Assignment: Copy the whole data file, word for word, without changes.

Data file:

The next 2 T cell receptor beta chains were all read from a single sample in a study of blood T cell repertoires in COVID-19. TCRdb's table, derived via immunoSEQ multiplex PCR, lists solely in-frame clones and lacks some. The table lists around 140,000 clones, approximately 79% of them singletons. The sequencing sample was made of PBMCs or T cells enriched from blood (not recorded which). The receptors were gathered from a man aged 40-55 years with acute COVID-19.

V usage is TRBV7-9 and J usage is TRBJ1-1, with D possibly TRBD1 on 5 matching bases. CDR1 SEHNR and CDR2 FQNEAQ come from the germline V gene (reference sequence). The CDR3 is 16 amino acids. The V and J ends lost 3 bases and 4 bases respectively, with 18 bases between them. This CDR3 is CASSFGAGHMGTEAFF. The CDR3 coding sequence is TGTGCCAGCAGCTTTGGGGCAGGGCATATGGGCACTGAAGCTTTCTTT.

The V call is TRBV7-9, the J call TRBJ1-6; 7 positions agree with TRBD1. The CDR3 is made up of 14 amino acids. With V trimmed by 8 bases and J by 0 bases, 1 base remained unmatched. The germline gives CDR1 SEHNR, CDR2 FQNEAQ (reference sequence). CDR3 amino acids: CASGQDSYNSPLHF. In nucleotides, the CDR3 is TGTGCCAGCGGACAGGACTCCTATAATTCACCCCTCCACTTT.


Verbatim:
The next 2 T cell receptor beta chains were all read from a single sample in a study of blood T cell repertoires in COVID-19. TCRdb's table, derived via immunoSEQ multiplex PCR, lists solely in-frame clones and lacks some. The table lists around 140,000 clones, approximately 79% of them singletons. The sequencing sample was made of PBMCs or T cells enriched from blood (not recorded which). The receptors were gathered from a man aged 40-55 years with acute COVID-19.

V usage is TRBV7-9 and J usage is TRBJ1-1, with D possibly TRBD1 on 5 matching bases. CDR1 SEHNR and CDR2 FQNEAQ come from the germline V gene (reference sequence). The CDR3 is 16 amino acids. The V and J ends lost 3 bases and 4 bases respectively, with 18 bases between them. This CDR3 is CASSFGAGHMGTEAFF. The CDR3 coding sequence is TGTGCCAGCAGCTTTGGGGCAGGGCATATGGGCACTGAAGCTTTCTTT.

The V call is TRBV7-9, the J call TRBJ1-6; 7 positions agree with TRBD1. The CDR3 is made up of 14 amino acids. With V trimmed by 8 bases and J by 0 bases, 1 base remained unmatched. The germline gives CDR1 SEHNR, CDR2 FQNEAQ (reference sequence). CDR3 amino acids: CASGQDSYNSPLHF. In nucleotides, the CDR3 is TGTGCCAGCGGACAGGACTCCTATAATTCACCCCTCCACTTT.